Iranians love soccer so much, they say it’s in their DNA. But for women, it’s been nearly impossible to play the game because of modesty laws introduced in 1979 when the Islamic Republic was born.
Credit: 60 Minutes Sports
Female athletes are required to wear uniforms that conform to Iran’s Islamic modesty laws, including headscarves known as hijabs.
Pictured here: Members of Iran’s 16-and-under national girls’ team.
Credit: Alexandra Poolos
Men and women are also not allowed to attend public stadium matches, like soccer games, together.
Pictured here: Members of a women’s league team from Bam, Iran.
But now, as Lesley Stahl reports for 60 Minutes Sports, a revolution is underway, led by female warriors with a powerful weapon: the soccer ball.
Pictured here: Maral Torkaman, a member of Iran’s 16-and-under national girls’ team.
Correspondent Lesley Stahl, center, traveled to Iran to meet with Katayoun “Kat” Khosrowyar, one of the women fostering the growth of Iran’s youth soccer program.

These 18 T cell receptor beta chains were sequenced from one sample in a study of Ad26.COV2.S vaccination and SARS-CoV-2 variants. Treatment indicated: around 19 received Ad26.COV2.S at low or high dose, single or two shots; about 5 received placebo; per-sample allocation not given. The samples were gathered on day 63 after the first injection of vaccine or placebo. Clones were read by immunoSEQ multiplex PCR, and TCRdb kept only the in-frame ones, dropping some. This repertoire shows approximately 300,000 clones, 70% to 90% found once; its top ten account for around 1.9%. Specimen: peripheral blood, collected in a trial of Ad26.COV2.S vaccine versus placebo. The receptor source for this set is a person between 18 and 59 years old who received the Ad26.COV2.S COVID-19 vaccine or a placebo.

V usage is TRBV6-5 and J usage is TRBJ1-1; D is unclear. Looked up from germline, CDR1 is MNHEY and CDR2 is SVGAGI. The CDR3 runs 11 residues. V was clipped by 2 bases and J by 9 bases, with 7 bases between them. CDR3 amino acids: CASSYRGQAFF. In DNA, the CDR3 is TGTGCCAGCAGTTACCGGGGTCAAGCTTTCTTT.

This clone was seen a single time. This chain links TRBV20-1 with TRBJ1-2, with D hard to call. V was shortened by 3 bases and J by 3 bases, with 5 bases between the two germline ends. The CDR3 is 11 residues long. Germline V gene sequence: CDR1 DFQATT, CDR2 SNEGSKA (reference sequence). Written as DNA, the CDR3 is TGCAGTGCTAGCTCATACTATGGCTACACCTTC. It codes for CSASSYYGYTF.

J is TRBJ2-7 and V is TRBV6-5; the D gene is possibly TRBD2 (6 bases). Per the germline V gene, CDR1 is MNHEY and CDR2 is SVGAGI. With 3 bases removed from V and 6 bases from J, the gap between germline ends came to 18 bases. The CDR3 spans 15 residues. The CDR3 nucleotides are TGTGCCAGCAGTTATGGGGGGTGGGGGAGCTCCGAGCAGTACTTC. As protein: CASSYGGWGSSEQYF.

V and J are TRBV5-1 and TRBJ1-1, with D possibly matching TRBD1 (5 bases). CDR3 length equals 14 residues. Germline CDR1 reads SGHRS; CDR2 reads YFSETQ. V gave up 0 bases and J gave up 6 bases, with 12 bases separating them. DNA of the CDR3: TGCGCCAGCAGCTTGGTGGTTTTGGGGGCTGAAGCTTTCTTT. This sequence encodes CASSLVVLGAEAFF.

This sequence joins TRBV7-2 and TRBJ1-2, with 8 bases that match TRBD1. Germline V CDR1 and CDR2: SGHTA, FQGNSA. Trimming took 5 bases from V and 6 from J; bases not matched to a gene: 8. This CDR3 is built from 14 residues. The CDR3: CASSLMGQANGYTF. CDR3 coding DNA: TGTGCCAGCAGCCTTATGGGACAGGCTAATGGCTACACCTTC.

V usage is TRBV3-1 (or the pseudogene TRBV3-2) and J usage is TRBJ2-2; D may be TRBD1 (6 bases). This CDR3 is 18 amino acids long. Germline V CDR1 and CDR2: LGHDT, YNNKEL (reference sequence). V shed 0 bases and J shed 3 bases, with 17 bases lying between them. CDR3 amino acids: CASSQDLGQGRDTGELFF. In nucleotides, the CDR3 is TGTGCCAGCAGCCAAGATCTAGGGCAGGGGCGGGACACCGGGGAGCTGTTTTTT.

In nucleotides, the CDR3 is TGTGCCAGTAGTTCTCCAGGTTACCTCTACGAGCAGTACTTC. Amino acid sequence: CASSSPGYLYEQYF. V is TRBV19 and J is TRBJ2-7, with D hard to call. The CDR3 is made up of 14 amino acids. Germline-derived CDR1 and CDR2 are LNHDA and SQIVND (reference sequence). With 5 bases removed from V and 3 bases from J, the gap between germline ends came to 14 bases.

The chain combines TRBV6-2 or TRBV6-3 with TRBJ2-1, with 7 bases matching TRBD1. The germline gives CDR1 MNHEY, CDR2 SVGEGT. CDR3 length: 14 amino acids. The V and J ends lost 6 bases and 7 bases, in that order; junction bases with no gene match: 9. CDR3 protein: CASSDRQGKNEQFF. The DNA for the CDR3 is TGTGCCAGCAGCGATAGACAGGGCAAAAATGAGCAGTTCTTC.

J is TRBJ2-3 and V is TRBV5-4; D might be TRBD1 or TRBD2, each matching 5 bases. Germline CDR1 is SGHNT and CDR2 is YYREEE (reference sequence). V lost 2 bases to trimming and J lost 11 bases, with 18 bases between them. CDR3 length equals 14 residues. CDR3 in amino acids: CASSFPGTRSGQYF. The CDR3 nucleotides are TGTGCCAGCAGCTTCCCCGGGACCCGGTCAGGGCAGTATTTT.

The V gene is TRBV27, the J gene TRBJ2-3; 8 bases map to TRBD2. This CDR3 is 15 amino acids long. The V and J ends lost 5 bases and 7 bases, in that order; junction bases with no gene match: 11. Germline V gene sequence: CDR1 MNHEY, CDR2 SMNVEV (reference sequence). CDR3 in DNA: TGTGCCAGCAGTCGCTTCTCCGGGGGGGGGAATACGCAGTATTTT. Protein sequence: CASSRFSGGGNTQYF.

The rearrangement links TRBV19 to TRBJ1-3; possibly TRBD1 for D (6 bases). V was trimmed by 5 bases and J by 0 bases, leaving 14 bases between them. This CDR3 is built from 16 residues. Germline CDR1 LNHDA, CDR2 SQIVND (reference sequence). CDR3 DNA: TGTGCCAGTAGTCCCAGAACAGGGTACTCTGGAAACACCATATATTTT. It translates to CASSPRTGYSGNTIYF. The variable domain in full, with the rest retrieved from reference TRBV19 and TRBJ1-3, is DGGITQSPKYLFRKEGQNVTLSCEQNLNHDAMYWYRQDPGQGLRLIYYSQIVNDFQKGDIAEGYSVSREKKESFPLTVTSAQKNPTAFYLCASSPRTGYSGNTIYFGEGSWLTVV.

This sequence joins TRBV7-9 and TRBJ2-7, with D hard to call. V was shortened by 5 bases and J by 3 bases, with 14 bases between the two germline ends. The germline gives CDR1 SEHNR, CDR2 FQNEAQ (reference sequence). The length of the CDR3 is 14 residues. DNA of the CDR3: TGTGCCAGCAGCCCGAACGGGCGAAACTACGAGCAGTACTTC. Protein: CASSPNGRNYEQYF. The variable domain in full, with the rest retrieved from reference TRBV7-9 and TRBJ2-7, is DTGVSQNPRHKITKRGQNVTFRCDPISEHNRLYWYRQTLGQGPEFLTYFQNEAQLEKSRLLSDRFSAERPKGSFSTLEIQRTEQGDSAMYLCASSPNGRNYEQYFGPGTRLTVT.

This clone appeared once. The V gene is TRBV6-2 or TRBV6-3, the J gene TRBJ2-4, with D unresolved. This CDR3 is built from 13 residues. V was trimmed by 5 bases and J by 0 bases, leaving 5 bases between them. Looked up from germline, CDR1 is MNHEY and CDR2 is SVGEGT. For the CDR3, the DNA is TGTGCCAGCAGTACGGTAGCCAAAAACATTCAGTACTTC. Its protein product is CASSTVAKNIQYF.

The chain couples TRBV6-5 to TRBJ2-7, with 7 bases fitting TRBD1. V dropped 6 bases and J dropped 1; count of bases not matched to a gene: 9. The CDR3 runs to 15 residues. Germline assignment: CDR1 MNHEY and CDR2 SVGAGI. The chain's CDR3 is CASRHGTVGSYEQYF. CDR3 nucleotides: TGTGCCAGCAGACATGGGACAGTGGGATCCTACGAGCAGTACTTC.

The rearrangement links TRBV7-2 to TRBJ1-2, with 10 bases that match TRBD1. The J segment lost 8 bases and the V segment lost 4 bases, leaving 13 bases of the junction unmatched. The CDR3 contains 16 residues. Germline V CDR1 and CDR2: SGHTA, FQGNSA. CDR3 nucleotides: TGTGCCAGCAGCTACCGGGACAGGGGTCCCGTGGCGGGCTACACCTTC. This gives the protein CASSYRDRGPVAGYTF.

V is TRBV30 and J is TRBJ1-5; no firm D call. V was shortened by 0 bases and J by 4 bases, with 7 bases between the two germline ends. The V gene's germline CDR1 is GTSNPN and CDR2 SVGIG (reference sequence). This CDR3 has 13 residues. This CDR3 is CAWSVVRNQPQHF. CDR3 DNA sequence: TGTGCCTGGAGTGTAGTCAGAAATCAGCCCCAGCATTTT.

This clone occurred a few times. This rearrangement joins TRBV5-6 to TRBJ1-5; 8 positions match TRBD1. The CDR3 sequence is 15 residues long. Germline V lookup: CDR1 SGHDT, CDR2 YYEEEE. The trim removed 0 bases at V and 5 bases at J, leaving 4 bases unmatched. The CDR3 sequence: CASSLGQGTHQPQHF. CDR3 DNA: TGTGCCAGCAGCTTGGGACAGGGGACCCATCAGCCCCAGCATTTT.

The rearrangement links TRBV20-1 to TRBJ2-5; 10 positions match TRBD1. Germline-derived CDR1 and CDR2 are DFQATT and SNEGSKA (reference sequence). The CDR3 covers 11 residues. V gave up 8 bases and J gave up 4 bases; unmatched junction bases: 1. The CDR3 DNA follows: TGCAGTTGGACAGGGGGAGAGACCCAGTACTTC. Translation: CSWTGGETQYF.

Kat is a 29-year-old, American-born woman, a soccer star herself, whose aim is to spread and elevate the sport for women around the country.
Pictured here: 60 Minutes Sports producer Alexandra Poolos, center, Lesley Stahl, left, and coach Kat Khosrowyar in Tehran.
Kat played for the Iranian women’s national team for several years, and now, along with other coaches, trains young players in the burgeoning girls’ professional youth soccer program.
Young female athletes live and train for two months a year in Iran’s national soccer facility in Tehran.
Soccer players from Iran’s 16-and-under national girls’ team meet ahead of a match.
The girls play a game against adults, some of whom were on the former national team.
At 14 years old, Maral Torkaman, center, is one of the team’s youngest players.
Maral is the daughter of Reza Torkaman, a former soccer player, who trained his daughter, but is not allowed to watch her compete.
“Because of some of the limits at the moment in Iran, I can’t [watch my daughter play], but hopefully I can come watch her someday,” Torkaman told Lesley Stahl.
60 Minutes Sports was granted special permission to film inside Iran’s famed Azadi Stadium -- one of the rare times women have been allowed to enter.
Pictured from left: Cameraman Bob Goldsborough, producer Alexandra Poolos, soccer coach Kat Khosrowyar, associate producer Jack Weingart, and audio engineer Lupe Mejia.
Stahl’s report, “Revolution in Iran,” airs on 60 Minutes Sports on Showtime.
Credit: Jack Weingart